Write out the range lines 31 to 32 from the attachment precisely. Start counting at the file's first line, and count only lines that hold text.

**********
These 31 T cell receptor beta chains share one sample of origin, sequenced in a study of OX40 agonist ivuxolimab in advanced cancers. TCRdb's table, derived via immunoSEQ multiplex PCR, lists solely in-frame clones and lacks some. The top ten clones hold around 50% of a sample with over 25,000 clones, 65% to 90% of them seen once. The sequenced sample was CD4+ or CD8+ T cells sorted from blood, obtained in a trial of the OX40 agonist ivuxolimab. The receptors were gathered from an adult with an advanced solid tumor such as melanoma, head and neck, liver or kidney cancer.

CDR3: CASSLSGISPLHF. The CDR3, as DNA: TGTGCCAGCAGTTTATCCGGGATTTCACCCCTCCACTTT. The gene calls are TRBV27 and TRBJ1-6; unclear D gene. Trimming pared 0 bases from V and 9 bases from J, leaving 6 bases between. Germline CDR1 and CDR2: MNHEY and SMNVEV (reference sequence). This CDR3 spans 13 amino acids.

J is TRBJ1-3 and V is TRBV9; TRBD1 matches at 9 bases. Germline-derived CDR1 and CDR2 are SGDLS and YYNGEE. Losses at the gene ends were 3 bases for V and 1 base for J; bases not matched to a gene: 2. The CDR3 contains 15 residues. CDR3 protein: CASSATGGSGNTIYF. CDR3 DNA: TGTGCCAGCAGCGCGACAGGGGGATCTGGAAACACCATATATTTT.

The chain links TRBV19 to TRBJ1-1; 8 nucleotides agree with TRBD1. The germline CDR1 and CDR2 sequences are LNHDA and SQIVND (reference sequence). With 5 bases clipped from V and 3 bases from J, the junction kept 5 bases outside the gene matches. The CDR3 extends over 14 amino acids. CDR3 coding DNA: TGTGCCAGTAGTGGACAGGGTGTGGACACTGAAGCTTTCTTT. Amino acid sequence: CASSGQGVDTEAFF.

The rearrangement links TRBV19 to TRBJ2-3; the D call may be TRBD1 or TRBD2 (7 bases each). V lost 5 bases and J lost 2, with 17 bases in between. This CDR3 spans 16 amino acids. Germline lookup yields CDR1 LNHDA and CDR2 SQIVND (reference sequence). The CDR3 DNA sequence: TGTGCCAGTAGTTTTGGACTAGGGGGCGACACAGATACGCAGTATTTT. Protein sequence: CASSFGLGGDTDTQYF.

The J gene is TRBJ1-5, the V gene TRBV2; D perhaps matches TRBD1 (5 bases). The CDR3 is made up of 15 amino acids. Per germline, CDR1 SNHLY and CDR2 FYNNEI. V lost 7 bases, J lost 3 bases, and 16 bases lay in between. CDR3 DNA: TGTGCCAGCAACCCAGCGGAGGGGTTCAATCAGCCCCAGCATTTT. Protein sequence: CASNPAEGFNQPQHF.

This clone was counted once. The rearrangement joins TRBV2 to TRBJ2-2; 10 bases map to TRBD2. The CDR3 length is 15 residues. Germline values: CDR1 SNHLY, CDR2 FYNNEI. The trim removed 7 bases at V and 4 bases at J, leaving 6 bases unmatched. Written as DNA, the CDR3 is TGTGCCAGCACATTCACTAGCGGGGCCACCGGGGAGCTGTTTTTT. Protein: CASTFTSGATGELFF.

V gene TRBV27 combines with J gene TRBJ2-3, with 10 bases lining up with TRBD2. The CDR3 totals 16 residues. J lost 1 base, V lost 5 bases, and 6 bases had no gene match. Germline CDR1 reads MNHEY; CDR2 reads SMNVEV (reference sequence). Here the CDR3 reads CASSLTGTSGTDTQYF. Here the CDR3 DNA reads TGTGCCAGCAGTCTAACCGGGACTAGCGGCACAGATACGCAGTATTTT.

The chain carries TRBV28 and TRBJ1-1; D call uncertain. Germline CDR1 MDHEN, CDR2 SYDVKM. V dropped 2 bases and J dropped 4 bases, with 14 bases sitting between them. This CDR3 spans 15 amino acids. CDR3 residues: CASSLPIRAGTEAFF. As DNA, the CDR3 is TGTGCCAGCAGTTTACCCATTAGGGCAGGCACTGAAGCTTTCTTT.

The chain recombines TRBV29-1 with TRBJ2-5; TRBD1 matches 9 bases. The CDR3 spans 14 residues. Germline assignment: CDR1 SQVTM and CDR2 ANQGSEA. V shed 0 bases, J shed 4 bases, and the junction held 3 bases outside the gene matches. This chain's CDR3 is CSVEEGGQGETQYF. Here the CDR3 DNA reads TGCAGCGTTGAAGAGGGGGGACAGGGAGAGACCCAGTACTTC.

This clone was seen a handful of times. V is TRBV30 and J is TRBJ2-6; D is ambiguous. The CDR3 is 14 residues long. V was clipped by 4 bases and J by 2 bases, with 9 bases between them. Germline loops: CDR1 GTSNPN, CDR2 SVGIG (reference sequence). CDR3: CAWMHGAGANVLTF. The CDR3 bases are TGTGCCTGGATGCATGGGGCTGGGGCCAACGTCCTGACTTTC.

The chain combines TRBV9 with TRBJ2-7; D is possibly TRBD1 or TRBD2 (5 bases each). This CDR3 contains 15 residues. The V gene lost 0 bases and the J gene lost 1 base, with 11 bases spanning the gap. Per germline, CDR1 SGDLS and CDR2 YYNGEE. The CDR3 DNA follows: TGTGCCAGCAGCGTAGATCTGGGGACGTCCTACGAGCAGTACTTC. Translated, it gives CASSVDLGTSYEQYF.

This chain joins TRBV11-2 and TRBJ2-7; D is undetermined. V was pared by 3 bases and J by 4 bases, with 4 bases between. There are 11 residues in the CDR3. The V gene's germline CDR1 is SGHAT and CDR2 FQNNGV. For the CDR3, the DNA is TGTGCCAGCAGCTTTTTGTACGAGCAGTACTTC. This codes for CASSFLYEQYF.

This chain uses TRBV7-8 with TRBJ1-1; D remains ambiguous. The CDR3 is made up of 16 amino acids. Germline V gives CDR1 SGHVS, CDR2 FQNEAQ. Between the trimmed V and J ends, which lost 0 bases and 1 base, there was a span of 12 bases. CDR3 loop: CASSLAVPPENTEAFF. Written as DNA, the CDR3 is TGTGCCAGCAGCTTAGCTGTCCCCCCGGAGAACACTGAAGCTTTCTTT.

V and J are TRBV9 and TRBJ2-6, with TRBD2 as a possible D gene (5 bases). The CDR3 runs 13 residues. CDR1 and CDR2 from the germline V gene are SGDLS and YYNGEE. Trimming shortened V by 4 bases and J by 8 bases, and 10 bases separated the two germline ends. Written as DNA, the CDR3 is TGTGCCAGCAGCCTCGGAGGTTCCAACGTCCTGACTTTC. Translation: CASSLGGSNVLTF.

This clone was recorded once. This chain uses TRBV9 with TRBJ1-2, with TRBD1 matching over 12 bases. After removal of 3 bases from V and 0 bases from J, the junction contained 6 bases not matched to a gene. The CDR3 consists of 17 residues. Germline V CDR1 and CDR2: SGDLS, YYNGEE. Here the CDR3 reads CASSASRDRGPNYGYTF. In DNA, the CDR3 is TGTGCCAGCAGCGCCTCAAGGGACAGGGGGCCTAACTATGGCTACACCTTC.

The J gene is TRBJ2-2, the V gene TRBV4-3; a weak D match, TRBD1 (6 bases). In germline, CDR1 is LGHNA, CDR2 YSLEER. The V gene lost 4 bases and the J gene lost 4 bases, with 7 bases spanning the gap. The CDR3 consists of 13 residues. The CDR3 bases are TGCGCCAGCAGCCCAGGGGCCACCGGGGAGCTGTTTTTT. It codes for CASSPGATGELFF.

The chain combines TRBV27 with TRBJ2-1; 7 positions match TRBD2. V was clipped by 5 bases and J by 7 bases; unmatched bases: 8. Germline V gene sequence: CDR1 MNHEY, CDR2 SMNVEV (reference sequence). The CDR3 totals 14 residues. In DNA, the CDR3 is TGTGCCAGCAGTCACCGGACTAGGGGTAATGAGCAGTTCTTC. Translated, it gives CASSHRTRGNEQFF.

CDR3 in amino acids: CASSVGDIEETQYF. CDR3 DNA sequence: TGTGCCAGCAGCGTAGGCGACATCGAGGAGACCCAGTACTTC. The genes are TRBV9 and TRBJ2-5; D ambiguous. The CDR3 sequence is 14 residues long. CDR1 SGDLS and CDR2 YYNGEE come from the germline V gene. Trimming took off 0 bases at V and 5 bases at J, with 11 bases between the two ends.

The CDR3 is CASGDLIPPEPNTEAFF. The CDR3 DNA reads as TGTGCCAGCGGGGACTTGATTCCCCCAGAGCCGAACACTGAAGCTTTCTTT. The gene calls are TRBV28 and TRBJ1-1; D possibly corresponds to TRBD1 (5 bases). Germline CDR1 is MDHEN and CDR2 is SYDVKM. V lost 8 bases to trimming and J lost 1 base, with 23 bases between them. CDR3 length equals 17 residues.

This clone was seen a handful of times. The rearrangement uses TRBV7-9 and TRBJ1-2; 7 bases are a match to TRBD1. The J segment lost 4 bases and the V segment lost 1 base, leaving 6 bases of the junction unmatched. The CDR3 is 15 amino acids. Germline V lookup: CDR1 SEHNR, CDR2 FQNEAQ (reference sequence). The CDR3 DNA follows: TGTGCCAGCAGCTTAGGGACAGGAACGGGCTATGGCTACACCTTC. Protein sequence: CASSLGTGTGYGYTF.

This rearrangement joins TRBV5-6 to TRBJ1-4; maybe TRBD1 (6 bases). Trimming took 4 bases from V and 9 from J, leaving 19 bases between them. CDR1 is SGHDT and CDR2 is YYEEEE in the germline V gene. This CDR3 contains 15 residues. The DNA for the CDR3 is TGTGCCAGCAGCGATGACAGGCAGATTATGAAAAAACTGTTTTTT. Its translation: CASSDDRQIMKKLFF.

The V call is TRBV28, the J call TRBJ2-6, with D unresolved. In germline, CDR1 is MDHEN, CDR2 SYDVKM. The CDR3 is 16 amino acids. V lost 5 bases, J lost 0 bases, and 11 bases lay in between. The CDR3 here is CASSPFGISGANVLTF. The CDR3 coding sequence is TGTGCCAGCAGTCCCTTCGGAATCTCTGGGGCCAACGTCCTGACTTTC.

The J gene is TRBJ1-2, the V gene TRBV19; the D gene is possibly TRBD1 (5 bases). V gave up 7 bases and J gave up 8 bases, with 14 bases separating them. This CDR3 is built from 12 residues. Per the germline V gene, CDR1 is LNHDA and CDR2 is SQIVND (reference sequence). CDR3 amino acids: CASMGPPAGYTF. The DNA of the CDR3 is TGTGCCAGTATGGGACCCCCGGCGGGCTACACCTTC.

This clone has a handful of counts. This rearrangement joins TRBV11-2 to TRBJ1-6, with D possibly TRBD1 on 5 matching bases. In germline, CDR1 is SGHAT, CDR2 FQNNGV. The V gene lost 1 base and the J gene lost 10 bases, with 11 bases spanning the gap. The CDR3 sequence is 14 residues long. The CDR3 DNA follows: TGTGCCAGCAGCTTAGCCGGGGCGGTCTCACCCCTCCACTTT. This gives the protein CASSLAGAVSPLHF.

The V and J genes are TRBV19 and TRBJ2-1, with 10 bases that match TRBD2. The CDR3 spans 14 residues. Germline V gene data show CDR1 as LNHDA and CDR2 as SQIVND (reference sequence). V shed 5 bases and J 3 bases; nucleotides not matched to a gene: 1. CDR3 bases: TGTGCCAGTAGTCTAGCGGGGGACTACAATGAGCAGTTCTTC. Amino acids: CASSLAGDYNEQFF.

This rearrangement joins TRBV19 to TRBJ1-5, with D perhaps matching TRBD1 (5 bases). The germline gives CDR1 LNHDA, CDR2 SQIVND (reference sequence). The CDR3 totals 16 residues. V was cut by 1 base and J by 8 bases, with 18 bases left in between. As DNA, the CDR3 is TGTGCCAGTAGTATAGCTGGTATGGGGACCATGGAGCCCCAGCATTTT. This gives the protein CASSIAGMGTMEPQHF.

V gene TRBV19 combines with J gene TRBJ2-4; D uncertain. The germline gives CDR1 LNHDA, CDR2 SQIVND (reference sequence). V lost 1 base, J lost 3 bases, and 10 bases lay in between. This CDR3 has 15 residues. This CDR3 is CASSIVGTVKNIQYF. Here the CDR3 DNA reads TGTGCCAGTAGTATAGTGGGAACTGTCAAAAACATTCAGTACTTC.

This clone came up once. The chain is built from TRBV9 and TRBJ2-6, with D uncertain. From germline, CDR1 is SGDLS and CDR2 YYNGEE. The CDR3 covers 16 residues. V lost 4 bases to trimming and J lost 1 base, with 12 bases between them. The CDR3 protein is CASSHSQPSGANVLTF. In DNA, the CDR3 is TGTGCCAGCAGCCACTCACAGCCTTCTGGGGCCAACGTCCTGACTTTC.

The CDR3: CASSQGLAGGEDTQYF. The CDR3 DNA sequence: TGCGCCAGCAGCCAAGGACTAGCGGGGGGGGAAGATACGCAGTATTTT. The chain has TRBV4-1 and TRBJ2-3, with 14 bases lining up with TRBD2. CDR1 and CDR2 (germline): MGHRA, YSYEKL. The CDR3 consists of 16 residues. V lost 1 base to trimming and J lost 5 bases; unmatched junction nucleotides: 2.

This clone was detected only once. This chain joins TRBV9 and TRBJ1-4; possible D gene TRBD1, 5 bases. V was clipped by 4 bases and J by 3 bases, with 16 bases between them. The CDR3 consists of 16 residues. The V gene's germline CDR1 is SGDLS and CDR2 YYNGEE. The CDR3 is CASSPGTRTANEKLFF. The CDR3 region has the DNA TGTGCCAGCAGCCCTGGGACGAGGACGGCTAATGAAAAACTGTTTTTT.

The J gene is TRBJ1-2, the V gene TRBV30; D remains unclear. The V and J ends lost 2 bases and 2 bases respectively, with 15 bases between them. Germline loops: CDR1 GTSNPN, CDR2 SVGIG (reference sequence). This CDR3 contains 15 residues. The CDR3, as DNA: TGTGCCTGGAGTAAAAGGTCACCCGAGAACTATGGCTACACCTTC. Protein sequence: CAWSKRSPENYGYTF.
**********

This clone was detected only once. This chain joins TRBV9 and TRBJ1-4; possible D gene TRBD1, 5 bases. V was clipped by 4 bases and J by 3 bases, with 16 bases between them. The CDR3 consists of 16 residues. The V gene's germline CDR1 is SGDLS and CDR2 YYNGEE. The CDR3 is CASSPGTRTANEKLFF. The CDR3 region has the DNA TGTGCCAGCAGCCCTGGGACGAGGACGGCTAATGAAAAACTGTTTTTT.

The J gene is TRBJ1-2, the V gene TRBV30; D remains unclear. The V and J ends lost 2 bases and 2 bases respectively, with 15 bases between them. Germline loops: CDR1 GTSNPN, CDR2 SVGIG (reference sequence). This CDR3 contains 15 residues. The CDR3, as DNA: TGTGCCTGGAGTAAAAGGTCACCCGAGAACTATGGCTACACCTTC. Protein sequence: CAWSKRSPENYGYTF.